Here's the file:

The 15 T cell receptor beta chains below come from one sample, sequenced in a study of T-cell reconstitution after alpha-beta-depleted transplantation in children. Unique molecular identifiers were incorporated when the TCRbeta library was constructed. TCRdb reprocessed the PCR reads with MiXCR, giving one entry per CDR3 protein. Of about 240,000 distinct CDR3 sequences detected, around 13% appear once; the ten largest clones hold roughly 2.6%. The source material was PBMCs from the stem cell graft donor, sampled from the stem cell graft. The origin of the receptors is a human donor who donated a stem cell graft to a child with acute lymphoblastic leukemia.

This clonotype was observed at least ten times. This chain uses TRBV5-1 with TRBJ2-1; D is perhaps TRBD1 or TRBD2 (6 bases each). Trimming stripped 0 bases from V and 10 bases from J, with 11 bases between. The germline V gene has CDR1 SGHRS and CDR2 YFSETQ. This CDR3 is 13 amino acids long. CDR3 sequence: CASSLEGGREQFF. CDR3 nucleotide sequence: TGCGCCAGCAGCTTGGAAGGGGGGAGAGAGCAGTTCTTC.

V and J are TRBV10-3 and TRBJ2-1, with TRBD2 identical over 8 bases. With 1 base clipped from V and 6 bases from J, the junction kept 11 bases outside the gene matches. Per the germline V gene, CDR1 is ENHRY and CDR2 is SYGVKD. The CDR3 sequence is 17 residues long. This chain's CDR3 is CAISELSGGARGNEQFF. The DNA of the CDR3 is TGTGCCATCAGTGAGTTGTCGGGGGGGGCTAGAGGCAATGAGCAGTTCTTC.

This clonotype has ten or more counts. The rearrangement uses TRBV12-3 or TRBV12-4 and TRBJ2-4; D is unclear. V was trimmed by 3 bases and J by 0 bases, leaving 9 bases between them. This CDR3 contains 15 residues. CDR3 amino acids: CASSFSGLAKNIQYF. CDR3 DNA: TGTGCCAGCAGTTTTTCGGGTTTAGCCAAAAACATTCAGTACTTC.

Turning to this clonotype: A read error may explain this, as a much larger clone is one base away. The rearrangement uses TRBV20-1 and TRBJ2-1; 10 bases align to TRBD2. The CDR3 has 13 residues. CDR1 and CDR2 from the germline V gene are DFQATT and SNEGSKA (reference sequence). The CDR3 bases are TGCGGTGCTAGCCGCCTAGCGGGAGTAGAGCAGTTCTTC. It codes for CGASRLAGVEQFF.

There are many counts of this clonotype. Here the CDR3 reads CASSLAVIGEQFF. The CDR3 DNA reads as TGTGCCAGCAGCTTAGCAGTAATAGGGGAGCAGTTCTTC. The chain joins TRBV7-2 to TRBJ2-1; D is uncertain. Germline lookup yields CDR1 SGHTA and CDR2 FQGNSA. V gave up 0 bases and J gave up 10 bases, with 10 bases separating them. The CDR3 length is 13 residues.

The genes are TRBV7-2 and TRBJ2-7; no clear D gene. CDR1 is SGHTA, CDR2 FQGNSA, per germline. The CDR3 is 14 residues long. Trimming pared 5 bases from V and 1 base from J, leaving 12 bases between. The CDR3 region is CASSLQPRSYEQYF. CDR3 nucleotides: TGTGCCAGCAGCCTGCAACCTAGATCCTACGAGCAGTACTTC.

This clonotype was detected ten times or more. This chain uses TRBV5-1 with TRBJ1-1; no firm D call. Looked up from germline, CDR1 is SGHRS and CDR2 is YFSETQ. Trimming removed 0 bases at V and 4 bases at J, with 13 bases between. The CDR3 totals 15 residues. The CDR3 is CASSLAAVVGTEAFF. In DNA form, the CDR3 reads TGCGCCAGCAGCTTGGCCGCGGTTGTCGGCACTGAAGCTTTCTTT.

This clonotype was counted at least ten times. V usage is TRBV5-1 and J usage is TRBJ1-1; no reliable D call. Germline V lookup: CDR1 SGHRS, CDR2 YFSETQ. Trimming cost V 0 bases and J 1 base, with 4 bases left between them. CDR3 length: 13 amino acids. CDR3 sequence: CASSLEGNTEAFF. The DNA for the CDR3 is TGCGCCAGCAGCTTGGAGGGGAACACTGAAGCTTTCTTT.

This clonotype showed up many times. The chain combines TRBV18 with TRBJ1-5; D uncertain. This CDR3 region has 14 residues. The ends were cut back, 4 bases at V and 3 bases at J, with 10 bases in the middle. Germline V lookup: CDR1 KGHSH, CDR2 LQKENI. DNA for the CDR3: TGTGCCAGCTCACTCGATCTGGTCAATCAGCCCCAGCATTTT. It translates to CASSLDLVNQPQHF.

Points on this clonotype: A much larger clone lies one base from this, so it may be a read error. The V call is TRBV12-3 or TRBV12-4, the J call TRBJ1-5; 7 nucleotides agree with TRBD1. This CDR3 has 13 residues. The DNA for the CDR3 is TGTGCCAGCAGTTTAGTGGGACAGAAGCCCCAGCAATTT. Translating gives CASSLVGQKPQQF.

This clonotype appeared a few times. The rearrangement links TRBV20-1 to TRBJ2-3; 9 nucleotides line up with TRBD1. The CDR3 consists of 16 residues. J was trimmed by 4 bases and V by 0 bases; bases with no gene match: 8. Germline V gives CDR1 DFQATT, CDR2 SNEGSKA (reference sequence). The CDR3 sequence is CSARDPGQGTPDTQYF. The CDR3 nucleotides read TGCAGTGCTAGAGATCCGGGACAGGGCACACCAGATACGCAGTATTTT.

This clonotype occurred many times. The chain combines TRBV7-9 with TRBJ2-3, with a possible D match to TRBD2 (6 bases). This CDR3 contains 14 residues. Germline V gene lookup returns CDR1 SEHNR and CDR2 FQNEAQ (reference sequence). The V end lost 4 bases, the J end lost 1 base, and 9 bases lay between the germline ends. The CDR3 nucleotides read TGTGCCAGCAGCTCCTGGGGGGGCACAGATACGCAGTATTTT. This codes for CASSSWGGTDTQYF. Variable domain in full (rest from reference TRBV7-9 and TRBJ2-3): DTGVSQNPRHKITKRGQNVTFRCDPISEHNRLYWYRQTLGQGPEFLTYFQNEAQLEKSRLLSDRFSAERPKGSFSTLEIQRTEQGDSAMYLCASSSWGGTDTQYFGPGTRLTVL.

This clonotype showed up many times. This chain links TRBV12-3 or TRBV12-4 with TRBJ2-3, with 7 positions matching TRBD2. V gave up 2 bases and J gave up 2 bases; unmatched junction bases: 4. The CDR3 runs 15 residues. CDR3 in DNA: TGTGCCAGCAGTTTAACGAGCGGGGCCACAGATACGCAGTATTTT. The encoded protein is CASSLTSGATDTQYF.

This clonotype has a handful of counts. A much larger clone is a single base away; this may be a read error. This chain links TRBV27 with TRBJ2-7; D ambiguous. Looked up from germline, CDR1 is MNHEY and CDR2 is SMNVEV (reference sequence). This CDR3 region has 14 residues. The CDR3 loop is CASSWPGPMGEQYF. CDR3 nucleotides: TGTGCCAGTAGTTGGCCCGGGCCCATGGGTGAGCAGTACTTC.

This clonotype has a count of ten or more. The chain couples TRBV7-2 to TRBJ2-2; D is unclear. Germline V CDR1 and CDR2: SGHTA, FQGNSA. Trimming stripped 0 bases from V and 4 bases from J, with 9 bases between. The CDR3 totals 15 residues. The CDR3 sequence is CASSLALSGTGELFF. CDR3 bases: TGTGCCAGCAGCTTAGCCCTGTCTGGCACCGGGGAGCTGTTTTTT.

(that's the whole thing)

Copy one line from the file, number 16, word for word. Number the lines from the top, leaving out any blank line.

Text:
This clonotype has a count of ten or more. The chain couples TRBV7-2 to TRBJ2-2; D is unclear. Germline V CDR1 and CDR2: SGHTA, FQGNSA. Trimming stripped 0 bases from V and 4 bases from J, with 9 bases between. The CDR3 totals 15 residues. The CDR3 sequence is CASSLALSGTGELFF. CDR3 bases: TGTGCCAGCAGCTTAGCCCTGTCTGGCACCGGGGAGCTGTTTTTT.